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Diary of a Carp Fisher
I also intended on using maize and
plastic corn, which is a great bait for
the carp and quite a lot of the other
species as well, and I ended up catching a couple of arapaima around
about the 200lb mark, even though I
wasn’t fishing for them. It seems to be
inevitable that you will catch them no
matter what bait you use, especially if
you use a method ball, which attracts
the small fish into the area, and then
the arapaima come in and snap at the
small fish and everything else, so your
hook ends up inside their mouths. I
had some fantastic red tail catfish too;
they really are coming on in leaps and
bounds in the lake, and it’s not going
to be long before a 100lb Amazon red
tail catfish comes out. I had several in
the 60-70lb mark, and Christ do these
things fight! They’re probably one of
my favourite fish, if not my favourite
fish in the world. They’re absolutely
beautiful; everything about them is
stunning, and they’re certainly on the
top of most people’s lists who go out
(Top) Tasha and me.
(Below left) In again, and this time a
(Below right) Success at last.
Unfortunately I didn’t catch a 100lb
carp; it really isn’t as easy as that. You
can’t pot a hole in one every time you
go and play golf and you know, the
chances of catching one of the real
big ones in there when there are so
many other carp in the lake is a bit
like finding a needle in a haystack.
However, I had some great days, and
fishing on the bottom proved to be
the way of catching the real big ones.
The method I came up with to
catch a lot of fish on even the hottest
days was actually using a float; not a
little stick float or a waggler, but a
cigar-shaped pike float basically, and
using a method similar to the bagging
waggler that match fishermen use,
which is a great way of catching carp
on hot days. They’re not on the bottom; they’re like carp anywhere, and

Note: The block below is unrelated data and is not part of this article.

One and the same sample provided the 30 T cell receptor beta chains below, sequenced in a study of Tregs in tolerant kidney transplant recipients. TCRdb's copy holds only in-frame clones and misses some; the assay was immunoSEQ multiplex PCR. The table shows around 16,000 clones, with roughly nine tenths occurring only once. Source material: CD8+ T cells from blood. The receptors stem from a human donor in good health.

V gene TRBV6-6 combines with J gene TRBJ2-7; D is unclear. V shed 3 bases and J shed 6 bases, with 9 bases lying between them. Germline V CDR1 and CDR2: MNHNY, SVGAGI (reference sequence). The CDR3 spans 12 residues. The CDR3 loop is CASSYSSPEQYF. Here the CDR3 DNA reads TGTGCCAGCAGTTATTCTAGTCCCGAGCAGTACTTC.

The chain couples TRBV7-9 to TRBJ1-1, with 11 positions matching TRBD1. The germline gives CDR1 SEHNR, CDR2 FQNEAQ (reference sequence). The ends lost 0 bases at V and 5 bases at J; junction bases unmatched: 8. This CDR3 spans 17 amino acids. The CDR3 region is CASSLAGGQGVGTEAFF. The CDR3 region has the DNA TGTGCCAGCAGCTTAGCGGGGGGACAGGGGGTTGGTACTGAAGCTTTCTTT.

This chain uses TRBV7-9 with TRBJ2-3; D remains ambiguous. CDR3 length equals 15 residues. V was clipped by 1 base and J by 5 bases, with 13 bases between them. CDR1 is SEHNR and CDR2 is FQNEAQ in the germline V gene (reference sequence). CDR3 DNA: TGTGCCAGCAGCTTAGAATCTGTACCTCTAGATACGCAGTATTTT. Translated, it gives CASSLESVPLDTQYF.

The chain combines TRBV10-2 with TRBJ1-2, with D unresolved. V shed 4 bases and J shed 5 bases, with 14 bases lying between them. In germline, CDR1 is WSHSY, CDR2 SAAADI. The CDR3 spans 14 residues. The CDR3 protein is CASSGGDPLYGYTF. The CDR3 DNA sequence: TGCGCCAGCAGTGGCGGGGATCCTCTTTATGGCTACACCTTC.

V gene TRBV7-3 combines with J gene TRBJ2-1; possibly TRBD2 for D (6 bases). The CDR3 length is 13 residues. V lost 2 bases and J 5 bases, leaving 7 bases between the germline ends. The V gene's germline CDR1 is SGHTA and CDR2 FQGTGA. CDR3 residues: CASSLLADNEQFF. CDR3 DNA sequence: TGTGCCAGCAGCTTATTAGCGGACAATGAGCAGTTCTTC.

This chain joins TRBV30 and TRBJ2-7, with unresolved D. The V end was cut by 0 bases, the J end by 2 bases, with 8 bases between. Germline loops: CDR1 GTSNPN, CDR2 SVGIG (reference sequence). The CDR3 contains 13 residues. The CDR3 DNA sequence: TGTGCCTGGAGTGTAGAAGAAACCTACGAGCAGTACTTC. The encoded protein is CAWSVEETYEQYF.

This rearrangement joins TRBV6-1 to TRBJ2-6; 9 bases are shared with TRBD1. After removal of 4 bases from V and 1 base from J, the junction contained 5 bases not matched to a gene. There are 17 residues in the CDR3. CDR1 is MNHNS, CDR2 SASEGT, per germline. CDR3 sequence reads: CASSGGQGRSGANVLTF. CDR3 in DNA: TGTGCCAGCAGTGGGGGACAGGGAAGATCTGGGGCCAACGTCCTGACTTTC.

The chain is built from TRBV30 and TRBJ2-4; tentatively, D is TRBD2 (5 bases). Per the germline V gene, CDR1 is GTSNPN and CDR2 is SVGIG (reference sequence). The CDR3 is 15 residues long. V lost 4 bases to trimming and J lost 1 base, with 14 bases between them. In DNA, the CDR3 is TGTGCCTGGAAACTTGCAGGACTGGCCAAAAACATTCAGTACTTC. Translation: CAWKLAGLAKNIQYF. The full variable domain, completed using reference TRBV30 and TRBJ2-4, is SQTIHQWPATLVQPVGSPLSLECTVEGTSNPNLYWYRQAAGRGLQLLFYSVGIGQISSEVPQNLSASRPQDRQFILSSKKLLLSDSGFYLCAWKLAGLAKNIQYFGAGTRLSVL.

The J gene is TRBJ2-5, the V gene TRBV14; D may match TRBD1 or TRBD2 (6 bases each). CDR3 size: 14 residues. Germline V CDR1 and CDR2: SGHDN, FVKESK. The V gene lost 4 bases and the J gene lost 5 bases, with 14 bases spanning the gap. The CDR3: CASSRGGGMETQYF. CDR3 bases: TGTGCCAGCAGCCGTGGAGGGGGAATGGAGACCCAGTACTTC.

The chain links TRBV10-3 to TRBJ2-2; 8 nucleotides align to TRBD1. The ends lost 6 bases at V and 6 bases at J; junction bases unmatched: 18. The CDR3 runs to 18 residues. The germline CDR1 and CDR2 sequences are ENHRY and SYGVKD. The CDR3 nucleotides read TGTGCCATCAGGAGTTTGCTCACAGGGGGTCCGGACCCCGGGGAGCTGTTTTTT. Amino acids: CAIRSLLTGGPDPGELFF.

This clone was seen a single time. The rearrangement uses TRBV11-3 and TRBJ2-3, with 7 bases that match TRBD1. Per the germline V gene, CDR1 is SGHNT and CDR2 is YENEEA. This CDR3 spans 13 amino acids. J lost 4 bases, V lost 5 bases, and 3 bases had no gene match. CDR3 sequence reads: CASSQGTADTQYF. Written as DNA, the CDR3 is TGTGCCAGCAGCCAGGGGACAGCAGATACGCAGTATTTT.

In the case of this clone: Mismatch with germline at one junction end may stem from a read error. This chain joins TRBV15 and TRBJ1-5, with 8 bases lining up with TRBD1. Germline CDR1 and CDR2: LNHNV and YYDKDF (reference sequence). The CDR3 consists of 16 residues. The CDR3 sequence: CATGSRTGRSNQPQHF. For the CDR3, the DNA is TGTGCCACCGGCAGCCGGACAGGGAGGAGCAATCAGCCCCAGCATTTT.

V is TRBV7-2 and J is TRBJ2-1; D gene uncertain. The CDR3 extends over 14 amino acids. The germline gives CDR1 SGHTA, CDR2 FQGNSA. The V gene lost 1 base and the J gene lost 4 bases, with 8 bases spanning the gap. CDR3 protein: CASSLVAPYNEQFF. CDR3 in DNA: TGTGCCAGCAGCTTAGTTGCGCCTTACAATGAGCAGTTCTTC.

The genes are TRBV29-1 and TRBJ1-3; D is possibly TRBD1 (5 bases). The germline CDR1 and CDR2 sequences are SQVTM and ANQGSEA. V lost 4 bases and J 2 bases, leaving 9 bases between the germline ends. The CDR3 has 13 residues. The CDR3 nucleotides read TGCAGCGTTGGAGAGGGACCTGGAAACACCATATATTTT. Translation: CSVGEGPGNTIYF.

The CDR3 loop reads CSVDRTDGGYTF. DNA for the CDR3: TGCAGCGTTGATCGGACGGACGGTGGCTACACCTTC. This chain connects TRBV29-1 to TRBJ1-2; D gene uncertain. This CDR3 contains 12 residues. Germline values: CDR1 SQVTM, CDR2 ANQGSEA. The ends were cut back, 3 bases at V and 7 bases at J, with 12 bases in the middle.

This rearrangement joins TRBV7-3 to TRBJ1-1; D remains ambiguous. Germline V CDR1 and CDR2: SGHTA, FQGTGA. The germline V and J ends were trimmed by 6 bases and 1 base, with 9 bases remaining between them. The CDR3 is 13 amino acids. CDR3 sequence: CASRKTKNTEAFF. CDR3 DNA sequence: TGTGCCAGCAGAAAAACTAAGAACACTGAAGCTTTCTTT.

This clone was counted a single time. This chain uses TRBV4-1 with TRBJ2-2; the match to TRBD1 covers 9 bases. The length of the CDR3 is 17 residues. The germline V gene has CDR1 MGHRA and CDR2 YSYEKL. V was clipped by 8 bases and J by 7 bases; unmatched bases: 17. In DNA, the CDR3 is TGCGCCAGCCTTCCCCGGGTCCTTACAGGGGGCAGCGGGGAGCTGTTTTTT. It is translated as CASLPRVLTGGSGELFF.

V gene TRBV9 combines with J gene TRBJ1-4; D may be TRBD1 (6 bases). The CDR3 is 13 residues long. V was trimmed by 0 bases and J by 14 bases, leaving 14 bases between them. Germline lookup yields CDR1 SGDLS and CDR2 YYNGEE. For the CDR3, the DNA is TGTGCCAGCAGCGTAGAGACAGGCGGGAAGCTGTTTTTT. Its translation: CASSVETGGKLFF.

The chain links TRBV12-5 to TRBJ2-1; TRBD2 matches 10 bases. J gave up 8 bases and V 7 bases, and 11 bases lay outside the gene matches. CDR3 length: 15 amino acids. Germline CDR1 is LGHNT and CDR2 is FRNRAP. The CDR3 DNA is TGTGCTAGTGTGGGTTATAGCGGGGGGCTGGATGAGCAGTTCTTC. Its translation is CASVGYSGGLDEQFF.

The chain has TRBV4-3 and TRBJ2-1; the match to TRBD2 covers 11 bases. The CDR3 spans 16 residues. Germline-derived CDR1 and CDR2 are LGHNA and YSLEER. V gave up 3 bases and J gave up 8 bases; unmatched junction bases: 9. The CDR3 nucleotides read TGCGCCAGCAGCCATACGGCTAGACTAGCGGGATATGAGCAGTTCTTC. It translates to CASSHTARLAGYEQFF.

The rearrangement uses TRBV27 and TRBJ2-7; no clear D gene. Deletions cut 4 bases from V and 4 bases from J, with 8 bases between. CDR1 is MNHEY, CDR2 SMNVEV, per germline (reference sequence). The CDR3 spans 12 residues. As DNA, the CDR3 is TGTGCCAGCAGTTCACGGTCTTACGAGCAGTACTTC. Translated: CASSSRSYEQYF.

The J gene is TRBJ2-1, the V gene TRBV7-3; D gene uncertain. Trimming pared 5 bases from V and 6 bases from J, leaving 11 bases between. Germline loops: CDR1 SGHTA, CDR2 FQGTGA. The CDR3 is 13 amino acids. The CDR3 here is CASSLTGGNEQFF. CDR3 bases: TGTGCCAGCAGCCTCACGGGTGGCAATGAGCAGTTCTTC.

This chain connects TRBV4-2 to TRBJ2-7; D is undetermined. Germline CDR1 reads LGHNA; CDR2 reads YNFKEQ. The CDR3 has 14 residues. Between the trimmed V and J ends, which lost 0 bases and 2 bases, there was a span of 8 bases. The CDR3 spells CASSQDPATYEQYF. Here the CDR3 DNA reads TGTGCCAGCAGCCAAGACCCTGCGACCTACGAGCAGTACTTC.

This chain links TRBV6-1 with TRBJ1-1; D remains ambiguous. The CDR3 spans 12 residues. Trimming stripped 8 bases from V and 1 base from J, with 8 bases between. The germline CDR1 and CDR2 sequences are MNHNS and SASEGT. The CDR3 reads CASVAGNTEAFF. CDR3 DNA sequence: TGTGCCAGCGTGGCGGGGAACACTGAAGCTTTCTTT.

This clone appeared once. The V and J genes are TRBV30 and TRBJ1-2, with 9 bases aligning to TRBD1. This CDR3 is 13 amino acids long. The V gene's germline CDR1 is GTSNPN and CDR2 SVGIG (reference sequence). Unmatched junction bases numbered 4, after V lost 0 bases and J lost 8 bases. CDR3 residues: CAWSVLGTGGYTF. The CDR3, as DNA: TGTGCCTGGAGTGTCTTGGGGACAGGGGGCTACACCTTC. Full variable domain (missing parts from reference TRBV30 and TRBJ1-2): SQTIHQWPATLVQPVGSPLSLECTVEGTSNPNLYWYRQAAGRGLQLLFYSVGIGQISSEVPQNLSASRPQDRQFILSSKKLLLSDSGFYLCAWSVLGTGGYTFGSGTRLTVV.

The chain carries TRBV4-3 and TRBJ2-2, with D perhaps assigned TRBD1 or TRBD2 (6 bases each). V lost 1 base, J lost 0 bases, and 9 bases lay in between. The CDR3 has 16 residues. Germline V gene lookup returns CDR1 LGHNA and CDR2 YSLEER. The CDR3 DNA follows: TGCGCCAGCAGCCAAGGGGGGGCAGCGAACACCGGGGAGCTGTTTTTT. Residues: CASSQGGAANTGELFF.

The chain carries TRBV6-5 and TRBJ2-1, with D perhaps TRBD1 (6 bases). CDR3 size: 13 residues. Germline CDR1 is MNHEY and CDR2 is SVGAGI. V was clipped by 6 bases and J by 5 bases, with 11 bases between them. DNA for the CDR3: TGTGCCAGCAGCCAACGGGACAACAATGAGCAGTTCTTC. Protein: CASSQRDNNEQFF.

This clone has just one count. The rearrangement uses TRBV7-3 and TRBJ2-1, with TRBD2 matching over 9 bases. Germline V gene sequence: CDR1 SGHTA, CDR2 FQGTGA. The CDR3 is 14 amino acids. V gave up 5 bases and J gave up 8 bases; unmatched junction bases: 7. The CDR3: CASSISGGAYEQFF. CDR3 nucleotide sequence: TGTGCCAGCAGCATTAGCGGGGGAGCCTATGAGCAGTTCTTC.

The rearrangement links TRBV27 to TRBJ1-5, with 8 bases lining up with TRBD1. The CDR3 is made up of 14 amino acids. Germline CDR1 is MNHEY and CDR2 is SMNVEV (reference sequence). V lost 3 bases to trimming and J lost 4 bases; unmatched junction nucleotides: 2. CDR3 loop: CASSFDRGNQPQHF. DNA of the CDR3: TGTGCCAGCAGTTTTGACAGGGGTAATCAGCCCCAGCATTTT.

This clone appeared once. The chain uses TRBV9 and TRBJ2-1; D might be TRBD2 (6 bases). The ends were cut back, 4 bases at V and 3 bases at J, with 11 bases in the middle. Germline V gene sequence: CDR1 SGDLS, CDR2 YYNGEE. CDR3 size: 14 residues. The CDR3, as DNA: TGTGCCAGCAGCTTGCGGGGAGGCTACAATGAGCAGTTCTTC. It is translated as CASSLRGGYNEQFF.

they’re up on the surface or in the
middle layers. I was fishing a float
about 4ft deep with a large method
ball suspended 3ft below the float,
and then a normal hooklink with
either one of Mark’s big boilies or
another bait which accounted for a lot
of fish – the CC Moore Cream Hellraiser pop-ups. I’d then just fire out
small balls of groundbait around my
float. The little ones come up and
attack the balls as soon as they hit the
surface, and the carp are not far
behind. It was possible to catch 20
carp in a day if you persevered with this method, but
fishing in the heat of the
day is really tiring, and with
the bar just down the bottom end of the lake with
lots and lots of ice-cold
Singha beer in it, it’s difficult to keep at it all day
long without a break now
and again.
I’m pleased to say that
my son Ashley took an
interest in fishing for the
first time on this trip. I used
to take him a lot when he
was a little boy, him and his
friend, Kyle. We fished quite
a f e w o f t h e Va u x h a l l
waters round Tingrith and
Woburn Sands in the Bedford area where he lived,
over to the pits at Radwell
and Sharnbrook, and on the
river, fishing for barbel and
chub, or float fishing min-
nows for perch on the river Ouse. We
had some great times when he was a
little boy, but once he got to about 12
years old he suddenly got this fascination with knocking seven bells out
of the biggest bloke he could find. His
attention changed from the quiet
sedate life of a fisherman into the
aggressive life of a kickboxer, and he
now takes part in tournaments up and
down the country, actually taking sil-


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